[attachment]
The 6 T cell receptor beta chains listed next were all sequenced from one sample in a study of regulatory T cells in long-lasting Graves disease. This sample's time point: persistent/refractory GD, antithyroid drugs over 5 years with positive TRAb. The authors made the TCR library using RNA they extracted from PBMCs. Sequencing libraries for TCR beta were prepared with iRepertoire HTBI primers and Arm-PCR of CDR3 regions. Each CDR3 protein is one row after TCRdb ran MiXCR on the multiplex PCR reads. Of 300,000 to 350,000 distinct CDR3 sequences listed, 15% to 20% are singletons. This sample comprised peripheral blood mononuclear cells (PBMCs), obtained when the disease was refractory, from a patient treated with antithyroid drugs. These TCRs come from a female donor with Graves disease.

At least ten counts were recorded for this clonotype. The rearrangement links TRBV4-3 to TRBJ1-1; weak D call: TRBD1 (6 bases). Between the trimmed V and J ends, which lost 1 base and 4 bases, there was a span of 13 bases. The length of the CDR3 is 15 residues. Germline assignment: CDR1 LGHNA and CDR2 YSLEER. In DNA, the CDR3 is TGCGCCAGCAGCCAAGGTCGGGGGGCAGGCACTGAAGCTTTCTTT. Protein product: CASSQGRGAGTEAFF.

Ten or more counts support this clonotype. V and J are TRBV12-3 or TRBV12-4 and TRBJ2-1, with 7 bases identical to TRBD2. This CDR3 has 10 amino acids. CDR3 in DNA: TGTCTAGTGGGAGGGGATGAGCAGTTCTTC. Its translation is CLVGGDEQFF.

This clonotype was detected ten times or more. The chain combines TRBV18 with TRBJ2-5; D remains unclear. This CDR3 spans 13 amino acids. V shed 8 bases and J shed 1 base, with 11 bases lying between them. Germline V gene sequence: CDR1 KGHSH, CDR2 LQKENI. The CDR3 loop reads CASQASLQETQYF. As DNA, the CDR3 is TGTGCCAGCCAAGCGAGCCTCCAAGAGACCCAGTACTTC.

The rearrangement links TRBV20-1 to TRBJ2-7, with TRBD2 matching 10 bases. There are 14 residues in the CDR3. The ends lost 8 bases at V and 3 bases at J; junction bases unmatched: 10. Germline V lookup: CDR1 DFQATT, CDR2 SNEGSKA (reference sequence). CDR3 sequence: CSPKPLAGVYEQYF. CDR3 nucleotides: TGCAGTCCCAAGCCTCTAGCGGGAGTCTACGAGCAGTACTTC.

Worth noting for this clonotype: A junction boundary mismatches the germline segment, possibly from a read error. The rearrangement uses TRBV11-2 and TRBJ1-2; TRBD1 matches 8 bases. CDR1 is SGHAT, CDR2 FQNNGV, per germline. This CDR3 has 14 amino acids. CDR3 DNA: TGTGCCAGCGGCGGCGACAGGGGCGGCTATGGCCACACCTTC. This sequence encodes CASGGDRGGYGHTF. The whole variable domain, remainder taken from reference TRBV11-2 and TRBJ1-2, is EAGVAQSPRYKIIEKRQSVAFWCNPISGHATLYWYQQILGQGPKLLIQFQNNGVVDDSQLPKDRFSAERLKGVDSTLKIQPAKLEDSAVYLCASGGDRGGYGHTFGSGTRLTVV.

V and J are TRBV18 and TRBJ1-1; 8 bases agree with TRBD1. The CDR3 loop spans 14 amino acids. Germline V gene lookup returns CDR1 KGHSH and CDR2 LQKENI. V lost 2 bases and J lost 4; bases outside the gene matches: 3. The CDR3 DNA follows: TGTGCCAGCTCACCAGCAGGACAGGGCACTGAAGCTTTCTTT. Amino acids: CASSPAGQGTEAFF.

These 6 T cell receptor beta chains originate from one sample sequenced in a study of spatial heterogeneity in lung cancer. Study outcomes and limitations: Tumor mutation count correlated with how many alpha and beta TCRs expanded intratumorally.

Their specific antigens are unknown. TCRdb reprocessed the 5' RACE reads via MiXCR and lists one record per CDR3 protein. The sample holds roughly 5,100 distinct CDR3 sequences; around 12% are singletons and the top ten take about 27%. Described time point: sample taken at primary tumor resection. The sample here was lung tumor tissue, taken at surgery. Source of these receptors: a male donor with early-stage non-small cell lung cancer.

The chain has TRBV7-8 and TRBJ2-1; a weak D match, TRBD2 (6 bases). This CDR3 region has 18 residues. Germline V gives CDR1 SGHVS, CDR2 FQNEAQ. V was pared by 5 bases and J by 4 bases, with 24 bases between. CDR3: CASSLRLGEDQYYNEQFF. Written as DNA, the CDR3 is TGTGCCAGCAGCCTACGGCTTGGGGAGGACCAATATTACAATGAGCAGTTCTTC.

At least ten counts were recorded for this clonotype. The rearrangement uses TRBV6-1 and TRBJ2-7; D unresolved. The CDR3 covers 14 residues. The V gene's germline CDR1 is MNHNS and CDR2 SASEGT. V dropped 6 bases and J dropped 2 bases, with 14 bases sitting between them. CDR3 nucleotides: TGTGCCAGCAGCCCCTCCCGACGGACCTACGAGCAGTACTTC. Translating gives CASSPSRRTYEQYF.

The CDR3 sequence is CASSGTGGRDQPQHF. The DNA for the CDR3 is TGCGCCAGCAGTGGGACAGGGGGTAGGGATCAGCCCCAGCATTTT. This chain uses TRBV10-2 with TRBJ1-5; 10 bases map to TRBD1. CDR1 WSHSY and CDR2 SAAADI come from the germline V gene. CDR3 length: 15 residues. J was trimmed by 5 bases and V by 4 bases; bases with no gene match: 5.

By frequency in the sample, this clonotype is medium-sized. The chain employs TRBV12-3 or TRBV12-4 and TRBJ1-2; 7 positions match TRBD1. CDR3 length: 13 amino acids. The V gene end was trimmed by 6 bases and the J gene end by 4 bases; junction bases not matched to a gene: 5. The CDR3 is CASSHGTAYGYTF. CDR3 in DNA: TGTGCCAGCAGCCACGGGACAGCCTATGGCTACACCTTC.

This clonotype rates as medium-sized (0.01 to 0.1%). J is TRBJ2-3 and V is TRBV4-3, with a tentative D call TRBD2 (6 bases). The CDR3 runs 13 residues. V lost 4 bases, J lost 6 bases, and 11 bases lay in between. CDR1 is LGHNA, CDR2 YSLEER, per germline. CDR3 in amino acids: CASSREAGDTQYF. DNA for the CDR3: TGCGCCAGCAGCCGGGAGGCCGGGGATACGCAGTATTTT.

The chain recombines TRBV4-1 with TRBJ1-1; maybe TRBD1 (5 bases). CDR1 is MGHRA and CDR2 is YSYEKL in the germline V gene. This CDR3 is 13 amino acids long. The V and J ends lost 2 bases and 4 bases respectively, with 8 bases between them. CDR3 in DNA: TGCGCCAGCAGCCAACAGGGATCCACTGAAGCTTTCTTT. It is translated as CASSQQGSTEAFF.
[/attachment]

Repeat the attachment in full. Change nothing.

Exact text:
The 6 T cell receptor beta chains listed next were all sequenced from one sample in a study of regulatory T cells in long-lasting Graves disease. This sample's time point: persistent/refractory GD, antithyroid drugs over 5 years with positive TRAb. The authors made the TCR library using RNA they extracted from PBMCs. Sequencing libraries for TCR beta were prepared with iRepertoire HTBI primers and Arm-PCR of CDR3 regions. Each CDR3 protein is one row after TCRdb ran MiXCR on the multiplex PCR reads. Of 300,000 to 350,000 distinct CDR3 sequences listed, 15% to 20% are singletons. This sample comprised peripheral blood mononuclear cells (PBMCs), obtained when the disease was refractory, from a patient treated with antithyroid drugs. These TCRs come from a female donor with Graves disease.

At least ten counts were recorded for this clonotype. The rearrangement links TRBV4-3 to TRBJ1-1; weak D call: TRBD1 (6 bases). Between the trimmed V and J ends, which lost 1 base and 4 bases, there was a span of 13 bases. The length of the CDR3 is 15 residues. Germline assignment: CDR1 LGHNA and CDR2 YSLEER. In DNA, the CDR3 is TGCGCCAGCAGCCAAGGTCGGGGGGCAGGCACTGAAGCTTTCTTT. Protein product: CASSQGRGAGTEAFF.

Ten or more counts support this clonotype. V and J are TRBV12-3 or TRBV12-4 and TRBJ2-1, with 7 bases identical to TRBD2. This CDR3 has 10 amino acids. CDR3 in DNA: TGTCTAGTGGGAGGGGATGAGCAGTTCTTC. Its translation is CLVGGDEQFF.

This clonotype was detected ten times or more. The chain combines TRBV18 with TRBJ2-5; D remains unclear. This CDR3 spans 13 amino acids. V shed 8 bases and J shed 1 base, with 11 bases lying between them. Germline V gene sequence: CDR1 KGHSH, CDR2 LQKENI. The CDR3 loop reads CASQASLQETQYF. As DNA, the CDR3 is TGTGCCAGCCAAGCGAGCCTCCAAGAGACCCAGTACTTC.

The rearrangement links TRBV20-1 to TRBJ2-7, with TRBD2 matching 10 bases. There are 14 residues in the CDR3. The ends lost 8 bases at V and 3 bases at J; junction bases unmatched: 10. Germline V lookup: CDR1 DFQATT, CDR2 SNEGSKA (reference sequence). CDR3 sequence: CSPKPLAGVYEQYF. CDR3 nucleotides: TGCAGTCCCAAGCCTCTAGCGGGAGTCTACGAGCAGTACTTC.

Worth noting for this clonotype: A junction boundary mismatches the germline segment, possibly from a read error. The rearrangement uses TRBV11-2 and TRBJ1-2; TRBD1 matches 8 bases. CDR1 is SGHAT, CDR2 FQNNGV, per germline. This CDR3 has 14 amino acids. CDR3 DNA: TGTGCCAGCGGCGGCGACAGGGGCGGCTATGGCCACACCTTC. This sequence encodes CASGGDRGGYGHTF. The whole variable domain, remainder taken from reference TRBV11-2 and TRBJ1-2, is EAGVAQSPRYKIIEKRQSVAFWCNPISGHATLYWYQQILGQGPKLLIQFQNNGVVDDSQLPKDRFSAERLKGVDSTLKIQPAKLEDSAVYLCASGGDRGGYGHTFGSGTRLTVV.

V and J are TRBV18 and TRBJ1-1; 8 bases agree with TRBD1. The CDR3 loop spans 14 amino acids. Germline V gene lookup returns CDR1 KGHSH and CDR2 LQKENI. V lost 2 bases and J lost 4; bases outside the gene matches: 3. The CDR3 DNA follows: TGTGCCAGCTCACCAGCAGGACAGGGCACTGAAGCTTTCTTT. Amino acids: CASSPAGQGTEAFF.

These 6 T cell receptor beta chains originate from one sample sequenced in a study of spatial heterogeneity in lung cancer. Study outcomes and limitations: Tumor mutation count correlated with how many alpha and beta TCRs expanded intratumorally.

Their specific antigens are unknown. TCRdb reprocessed the 5' RACE reads via MiXCR and lists one record per CDR3 protein. The sample holds roughly 5,100 distinct CDR3 sequences; around 12% are singletons and the top ten take about 27%. Described time point: sample taken at primary tumor resection. The sample here was lung tumor tissue, taken at surgery. Source of these receptors: a male donor with early-stage non-small cell lung cancer.

The chain has TRBV7-8 and TRBJ2-1; a weak D match, TRBD2 (6 bases). This CDR3 region has 18 residues. Germline V gives CDR1 SGHVS, CDR2 FQNEAQ. V was pared by 5 bases and J by 4 bases, with 24 bases between. CDR3: CASSLRLGEDQYYNEQFF. Written as DNA, the CDR3 is TGTGCCAGCAGCCTACGGCTTGGGGAGGACCAATATTACAATGAGCAGTTCTTC.

At least ten counts were recorded for this clonotype. The rearrangement uses TRBV6-1 and TRBJ2-7; D unresolved. The CDR3 covers 14 residues. The V gene's germline CDR1 is MNHNS and CDR2 SASEGT. V dropped 6 bases and J dropped 2 bases, with 14 bases sitting between them. CDR3 nucleotides: TGTGCCAGCAGCCCCTCCCGACGGACCTACGAGCAGTACTTC. Translating gives CASSPSRRTYEQYF.

The CDR3 sequence is CASSGTGGRDQPQHF. The DNA for the CDR3 is TGCGCCAGCAGTGGGACAGGGGGTAGGGATCAGCCCCAGCATTTT. This chain uses TRBV10-2 with TRBJ1-5; 10 bases map to TRBD1. CDR1 WSHSY and CDR2 SAAADI come from the germline V gene. CDR3 length: 15 residues. J was trimmed by 5 bases and V by 4 bases; bases with no gene match: 5.

By frequency in the sample, this clonotype is medium-sized. The chain employs TRBV12-3 or TRBV12-4 and TRBJ1-2; 7 positions match TRBD1. CDR3 length: 13 amino acids. The V gene end was trimmed by 6 bases and the J gene end by 4 bases; junction bases not matched to a gene: 5. The CDR3 is CASSHGTAYGYTF. CDR3 in DNA: TGTGCCAGCAGCCACGGGACAGCCTATGGCTACACCTTC.

This clonotype rates as medium-sized (0.01 to 0.1%). J is TRBJ2-3 and V is TRBV4-3, with a tentative D call TRBD2 (6 bases). The CDR3 runs 13 residues. V lost 4 bases, J lost 6 bases, and 11 bases lay in between. CDR1 is LGHNA, CDR2 YSLEER, per germline. CDR3 in amino acids: CASSREAGDTQYF. DNA for the CDR3: TGCGCCAGCAGCCGGGAGGCCGGGGATACGCAGTATTTT.

The chain recombines TRBV4-1 with TRBJ1-1; maybe TRBD1 (5 bases). CDR1 is MGHRA and CDR2 is YSYEKL in the germline V gene. This CDR3 is 13 amino acids long. The V and J ends lost 2 bases and 4 bases respectively, with 8 bases between them. CDR3 in DNA: TGCGCCAGCAGCCAACAGGGATCCACTGAAGCTTTCTTT. It is translated as CASSQQGSTEAFF.